At long last, “So Far So Good,” featuring a dozen Josephmooon songs professionally recorded at Rocky Head Studios in Hua Hin, Thailand, is available for streaming on this site as well as 150+ digital stores and online curators.
For example you can listen on Spotify, if that’s your thing.
If you are an Apple Music or iTunes listener, try this link.
One of our fans, who just happens to be Ronan’s dad, has provided his own blog post about the album as well as a deeper interpretation of the songs and how they resonate with his life as a neurodivergent and physically disabled person.
We hope you give a listen and let us know what you think.
To provide a bit more background, the owner of Rocky Head Studios is Ian Nice, a respected British studio musician, formerly of the band Cockney Rebel, which is fronted by his brother, Steve Harley. The sound of “So Far So Good” was largely crafted by his 17-year-old son, Ronnie, who plays guitar, bass, drums, and keyboards. Ian also graciously added some piano and backing vocals. They are also rightly credited as producers.
[Ian and Ronnie also recorded the Josephmooon song, “Every Right Now” (originally titled “Something Good”), which can be found on their “Love Revolution” album. As a result, we left the Josephmooon version off of the album. A vault track!]
I also invited a couple of Thai guitarist friends, Khun Ar and Khun Tor, to add their fine fretwork to the album, and for that I thank Athid Tanom (“Captolea”) and Worakan Wattanapintu, (“Cost Time” and “One Word”).
Also available on this site is a 45 RPM 7” vinyl disc with full-color picture sleeve featuring early mixes (slightly different from the album versions) of “High In The Sky,” “Out Of Tune,” and “Cost Time.” The record is a limited edition of 100 copies.
As a side note, we should mention that vinyl record manufacturers in the U.S. are swamped. I won’t disparage the manufacturer of our disc because the final product is wonderful. But the delivery time ended up being several months later than originally promised, although some of that delay was our fault, not theirs.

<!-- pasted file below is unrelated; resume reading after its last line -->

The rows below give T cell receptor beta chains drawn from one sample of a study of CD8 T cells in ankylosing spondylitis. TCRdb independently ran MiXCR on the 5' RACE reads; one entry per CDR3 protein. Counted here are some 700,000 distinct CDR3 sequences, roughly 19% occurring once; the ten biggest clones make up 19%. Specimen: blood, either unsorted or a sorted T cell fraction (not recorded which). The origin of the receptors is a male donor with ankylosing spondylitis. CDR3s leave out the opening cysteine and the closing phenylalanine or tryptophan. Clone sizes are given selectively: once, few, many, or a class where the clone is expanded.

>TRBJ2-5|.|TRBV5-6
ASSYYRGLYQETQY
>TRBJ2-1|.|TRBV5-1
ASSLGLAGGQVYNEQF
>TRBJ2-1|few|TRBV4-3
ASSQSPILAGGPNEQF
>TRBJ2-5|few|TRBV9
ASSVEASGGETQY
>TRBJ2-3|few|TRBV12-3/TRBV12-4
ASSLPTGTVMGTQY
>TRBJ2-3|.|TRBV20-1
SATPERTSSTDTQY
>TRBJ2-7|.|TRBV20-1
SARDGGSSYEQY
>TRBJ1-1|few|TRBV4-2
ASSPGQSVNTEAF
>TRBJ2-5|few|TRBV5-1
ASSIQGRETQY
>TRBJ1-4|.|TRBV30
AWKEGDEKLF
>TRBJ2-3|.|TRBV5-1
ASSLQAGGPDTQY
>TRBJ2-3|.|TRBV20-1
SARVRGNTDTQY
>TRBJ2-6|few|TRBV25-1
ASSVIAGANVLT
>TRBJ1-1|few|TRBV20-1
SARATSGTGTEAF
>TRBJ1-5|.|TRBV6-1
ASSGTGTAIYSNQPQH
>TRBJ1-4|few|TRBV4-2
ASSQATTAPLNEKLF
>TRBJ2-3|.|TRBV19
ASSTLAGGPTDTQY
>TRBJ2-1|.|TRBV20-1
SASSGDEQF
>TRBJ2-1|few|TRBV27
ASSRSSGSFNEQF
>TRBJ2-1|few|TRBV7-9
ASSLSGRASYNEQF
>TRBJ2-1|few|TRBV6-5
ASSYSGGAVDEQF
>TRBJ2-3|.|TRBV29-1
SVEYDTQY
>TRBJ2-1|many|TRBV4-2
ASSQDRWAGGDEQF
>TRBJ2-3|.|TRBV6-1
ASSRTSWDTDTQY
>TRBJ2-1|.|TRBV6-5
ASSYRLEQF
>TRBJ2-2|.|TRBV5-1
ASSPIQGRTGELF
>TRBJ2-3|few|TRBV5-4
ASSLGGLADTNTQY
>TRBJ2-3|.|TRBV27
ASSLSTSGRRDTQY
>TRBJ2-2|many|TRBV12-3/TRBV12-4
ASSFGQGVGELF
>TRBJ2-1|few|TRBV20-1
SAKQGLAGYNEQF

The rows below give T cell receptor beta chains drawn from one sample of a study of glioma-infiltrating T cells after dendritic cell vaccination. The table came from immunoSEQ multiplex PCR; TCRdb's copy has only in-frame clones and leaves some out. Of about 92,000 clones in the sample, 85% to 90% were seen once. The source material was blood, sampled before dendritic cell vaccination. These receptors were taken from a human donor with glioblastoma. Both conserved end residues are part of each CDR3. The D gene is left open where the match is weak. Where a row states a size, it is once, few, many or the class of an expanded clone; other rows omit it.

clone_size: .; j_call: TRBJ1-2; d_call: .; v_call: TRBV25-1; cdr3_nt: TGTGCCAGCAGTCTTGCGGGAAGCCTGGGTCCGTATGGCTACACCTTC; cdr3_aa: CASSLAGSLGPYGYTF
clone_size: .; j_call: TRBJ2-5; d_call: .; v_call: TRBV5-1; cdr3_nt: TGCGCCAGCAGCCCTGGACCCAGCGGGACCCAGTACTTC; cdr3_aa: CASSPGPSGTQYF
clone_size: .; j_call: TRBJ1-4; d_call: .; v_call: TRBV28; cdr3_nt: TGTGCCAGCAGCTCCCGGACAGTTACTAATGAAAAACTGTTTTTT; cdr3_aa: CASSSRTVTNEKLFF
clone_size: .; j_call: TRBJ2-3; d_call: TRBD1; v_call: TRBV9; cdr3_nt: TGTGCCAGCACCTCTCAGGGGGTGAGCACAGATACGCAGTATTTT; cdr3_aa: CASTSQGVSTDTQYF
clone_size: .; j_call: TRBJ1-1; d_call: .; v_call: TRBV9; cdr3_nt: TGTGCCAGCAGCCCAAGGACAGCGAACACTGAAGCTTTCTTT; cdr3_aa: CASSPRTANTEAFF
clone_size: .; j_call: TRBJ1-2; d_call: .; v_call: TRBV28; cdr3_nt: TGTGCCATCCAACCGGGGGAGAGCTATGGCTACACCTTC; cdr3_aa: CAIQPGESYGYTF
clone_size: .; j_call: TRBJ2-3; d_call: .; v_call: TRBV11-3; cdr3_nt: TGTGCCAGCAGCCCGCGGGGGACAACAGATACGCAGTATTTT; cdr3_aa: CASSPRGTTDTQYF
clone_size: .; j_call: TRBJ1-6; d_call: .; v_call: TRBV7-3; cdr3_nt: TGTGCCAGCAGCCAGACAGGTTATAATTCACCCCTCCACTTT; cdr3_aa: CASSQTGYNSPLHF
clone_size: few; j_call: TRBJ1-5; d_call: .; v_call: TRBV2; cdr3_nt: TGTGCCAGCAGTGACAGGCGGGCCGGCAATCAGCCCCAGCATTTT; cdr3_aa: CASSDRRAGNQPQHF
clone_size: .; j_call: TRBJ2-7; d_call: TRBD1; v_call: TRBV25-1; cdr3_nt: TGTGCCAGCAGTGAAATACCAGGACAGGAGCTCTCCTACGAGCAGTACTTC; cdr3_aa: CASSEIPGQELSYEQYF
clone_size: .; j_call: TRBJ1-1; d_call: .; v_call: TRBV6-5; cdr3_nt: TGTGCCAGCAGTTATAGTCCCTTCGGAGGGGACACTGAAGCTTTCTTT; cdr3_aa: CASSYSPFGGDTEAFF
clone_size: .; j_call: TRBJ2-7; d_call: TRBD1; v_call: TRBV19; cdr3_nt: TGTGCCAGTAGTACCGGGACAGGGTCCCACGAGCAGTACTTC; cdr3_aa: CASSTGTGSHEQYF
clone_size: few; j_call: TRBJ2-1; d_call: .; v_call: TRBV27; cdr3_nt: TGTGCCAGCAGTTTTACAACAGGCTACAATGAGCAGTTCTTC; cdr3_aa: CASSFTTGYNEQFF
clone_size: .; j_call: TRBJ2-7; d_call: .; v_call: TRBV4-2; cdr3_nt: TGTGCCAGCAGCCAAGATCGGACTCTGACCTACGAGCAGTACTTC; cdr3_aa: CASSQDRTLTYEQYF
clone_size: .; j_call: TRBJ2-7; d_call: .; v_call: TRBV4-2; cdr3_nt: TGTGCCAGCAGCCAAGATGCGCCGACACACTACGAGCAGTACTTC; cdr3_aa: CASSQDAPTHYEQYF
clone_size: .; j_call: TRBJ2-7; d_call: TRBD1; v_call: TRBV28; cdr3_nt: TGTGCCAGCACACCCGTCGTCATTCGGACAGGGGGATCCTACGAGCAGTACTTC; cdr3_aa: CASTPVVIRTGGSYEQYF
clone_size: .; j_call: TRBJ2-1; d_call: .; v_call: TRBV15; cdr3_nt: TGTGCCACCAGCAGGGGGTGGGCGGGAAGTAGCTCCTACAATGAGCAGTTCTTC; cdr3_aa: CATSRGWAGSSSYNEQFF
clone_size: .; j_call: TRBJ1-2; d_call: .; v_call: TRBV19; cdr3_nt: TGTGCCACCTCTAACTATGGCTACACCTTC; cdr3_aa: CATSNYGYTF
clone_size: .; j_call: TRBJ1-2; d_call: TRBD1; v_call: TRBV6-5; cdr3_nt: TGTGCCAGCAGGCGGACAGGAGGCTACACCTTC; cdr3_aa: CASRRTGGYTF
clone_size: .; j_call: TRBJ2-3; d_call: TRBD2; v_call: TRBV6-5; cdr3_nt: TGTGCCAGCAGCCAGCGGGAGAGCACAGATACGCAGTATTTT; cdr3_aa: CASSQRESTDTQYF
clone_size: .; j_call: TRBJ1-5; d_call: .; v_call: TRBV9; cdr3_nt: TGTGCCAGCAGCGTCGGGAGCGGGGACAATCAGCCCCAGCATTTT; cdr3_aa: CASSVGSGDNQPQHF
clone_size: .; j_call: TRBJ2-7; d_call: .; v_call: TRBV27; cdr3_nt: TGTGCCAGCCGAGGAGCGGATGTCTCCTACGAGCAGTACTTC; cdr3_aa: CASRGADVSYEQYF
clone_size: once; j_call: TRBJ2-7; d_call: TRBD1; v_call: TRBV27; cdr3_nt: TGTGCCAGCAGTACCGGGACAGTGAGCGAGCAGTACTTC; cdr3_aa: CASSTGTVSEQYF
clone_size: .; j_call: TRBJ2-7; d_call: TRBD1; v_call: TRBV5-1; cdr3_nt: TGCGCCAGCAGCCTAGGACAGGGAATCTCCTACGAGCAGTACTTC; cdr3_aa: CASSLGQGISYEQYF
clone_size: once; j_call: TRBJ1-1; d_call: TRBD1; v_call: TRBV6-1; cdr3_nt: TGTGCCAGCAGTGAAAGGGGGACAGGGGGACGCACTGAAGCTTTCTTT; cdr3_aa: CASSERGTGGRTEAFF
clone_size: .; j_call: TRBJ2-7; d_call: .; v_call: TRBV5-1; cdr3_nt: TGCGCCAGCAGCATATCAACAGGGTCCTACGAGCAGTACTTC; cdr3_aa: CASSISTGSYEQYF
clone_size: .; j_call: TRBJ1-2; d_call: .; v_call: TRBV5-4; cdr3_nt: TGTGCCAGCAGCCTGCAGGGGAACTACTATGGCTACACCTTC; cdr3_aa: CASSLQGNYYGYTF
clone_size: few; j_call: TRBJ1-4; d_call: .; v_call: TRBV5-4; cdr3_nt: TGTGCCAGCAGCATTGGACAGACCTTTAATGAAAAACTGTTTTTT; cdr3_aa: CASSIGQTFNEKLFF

The songs on the 45 were the first songs Ronan and I wrote together at the start of the pandemic lockdown. Our early sessions reviewed the basic components of a song – chorus, verse, melody, et cetera – and Ronan soon began sending lyrics. Initially I put melody and chords to a few of the lyrics, to allow Ronan to “hear” what they might actually “sound” like as songs. I recorded the songs on my laptop, singing and playing guitar, and send Ronan an mp3 file of the recording, which we would review and discuss in our next session.
Ronan indeed seemed to enjoy the melody and chord progressions I was choosing for the songs, so I continued to look for promising candidates from his output. Not all of his lyrics were workable, of course, but that is the trial of the songwriter as well. In my editing I strive to retain as much of Ronan’s original phrasing and narrative as possible, without adding my own POV.
Along the way, Ronan came up with the stage name, Joseph Mooon, which we have adopted as the name for our music project. This is where our work together takes on a grander scope, almost a “master class” in writing, recording, producing, releasing and marketing music.
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